Using string variable to call a method

Discussion in 'Ruby' started by Bryan Richardson, Jan 7, 2008.

  1. [Note: parts of this message were removed to make it a legal post.]

    Hello all,

    How can I use a string variable as part of a method name I'm calling? For
    example say I want to call the method say_hello using the following:

    def say_hello
    puts "Hello!"
    end

    str = "hello"

    say_????

    Thanks in advance!! -- BTR
    Bryan Richardson, Jan 7, 2008
    #1
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  2. Alle luned=EC 7 gennaio 2008, Bryan Richardson ha scritto:
    > Hello all,
    >
    > How can I use a string variable as part of a method name I'm calling? For
    > example say I want to call the method say_hello using the following:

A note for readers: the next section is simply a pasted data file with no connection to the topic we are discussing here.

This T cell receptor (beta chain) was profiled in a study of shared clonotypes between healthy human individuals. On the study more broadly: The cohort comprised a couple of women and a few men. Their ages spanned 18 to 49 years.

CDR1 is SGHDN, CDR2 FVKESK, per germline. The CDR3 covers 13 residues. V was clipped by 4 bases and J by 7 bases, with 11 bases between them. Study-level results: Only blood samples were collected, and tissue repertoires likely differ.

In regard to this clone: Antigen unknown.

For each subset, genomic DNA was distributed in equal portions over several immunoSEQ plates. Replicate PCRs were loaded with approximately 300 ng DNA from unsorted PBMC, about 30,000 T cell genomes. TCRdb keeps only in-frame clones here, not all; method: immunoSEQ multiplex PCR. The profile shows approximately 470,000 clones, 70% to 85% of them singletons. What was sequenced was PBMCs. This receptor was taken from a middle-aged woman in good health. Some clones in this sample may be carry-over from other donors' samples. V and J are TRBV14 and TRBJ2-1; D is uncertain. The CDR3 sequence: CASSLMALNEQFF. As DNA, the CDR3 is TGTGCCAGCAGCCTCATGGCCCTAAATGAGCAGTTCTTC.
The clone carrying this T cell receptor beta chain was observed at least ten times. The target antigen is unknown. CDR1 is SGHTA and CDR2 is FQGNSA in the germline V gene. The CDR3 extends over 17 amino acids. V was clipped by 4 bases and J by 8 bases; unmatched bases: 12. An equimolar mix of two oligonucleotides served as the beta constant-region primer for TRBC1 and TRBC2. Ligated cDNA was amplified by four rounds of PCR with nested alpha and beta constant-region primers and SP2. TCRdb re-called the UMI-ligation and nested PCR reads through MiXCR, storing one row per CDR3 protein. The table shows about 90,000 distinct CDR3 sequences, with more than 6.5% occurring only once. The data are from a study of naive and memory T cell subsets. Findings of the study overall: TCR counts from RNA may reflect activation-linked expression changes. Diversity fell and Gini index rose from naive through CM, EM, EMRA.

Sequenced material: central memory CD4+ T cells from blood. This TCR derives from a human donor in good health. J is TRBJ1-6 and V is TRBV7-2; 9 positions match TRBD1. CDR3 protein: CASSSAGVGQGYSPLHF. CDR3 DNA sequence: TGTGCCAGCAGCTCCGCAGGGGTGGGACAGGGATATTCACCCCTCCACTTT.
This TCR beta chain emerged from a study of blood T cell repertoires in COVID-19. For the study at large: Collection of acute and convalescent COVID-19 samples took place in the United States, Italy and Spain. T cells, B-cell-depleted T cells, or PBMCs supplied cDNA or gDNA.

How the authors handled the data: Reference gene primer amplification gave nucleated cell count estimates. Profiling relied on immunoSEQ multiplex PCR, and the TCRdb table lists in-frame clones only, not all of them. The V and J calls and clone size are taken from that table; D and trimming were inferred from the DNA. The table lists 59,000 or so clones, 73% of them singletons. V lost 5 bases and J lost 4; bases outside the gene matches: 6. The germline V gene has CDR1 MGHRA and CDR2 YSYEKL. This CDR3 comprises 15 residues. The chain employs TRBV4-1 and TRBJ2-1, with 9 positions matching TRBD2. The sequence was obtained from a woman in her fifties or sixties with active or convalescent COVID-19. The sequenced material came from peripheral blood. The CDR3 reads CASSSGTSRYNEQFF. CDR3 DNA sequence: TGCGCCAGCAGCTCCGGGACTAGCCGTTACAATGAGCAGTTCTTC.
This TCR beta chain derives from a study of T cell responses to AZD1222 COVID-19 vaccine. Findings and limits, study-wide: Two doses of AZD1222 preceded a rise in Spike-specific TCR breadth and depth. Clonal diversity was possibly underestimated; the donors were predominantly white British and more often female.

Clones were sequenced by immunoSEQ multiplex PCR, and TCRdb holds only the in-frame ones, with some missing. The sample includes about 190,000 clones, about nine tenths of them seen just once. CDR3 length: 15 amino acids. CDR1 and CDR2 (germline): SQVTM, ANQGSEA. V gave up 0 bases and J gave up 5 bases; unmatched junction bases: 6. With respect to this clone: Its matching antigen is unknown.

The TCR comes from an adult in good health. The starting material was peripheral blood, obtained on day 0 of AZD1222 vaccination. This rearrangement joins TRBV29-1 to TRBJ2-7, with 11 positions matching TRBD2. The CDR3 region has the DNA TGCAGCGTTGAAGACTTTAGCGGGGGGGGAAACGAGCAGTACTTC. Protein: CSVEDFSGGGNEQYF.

>
    > def say_hello
    > puts "Hello!"
    > end
    >
    > str =3D "hello"
    >
    > say_????
    >
    > Thanks in advance!! -- BTR


    send "say_#{str}"

    Stefano
    Stefano Crocco, Jan 7, 2008
    #2
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  3. You can use: eval, instance_eval, class_eval, module_eval oder send
    The different evals are described here:
    http://blade.nagaokaut.ac.jp/cgi-bin/scat.rb/ruby/ruby-talk/192513
    (click on the "N" to read the next message in the thread)
    send is as far as I understand it, used to send messages to objects.
    Keep in mind that method calls are messages send to objects.
    Thomas Wieczorek, Jan 7, 2008
    #3
  4. [Note: parts of this message were removed to make it a legal post.]

    In general, the send method is preferred over evalling a string when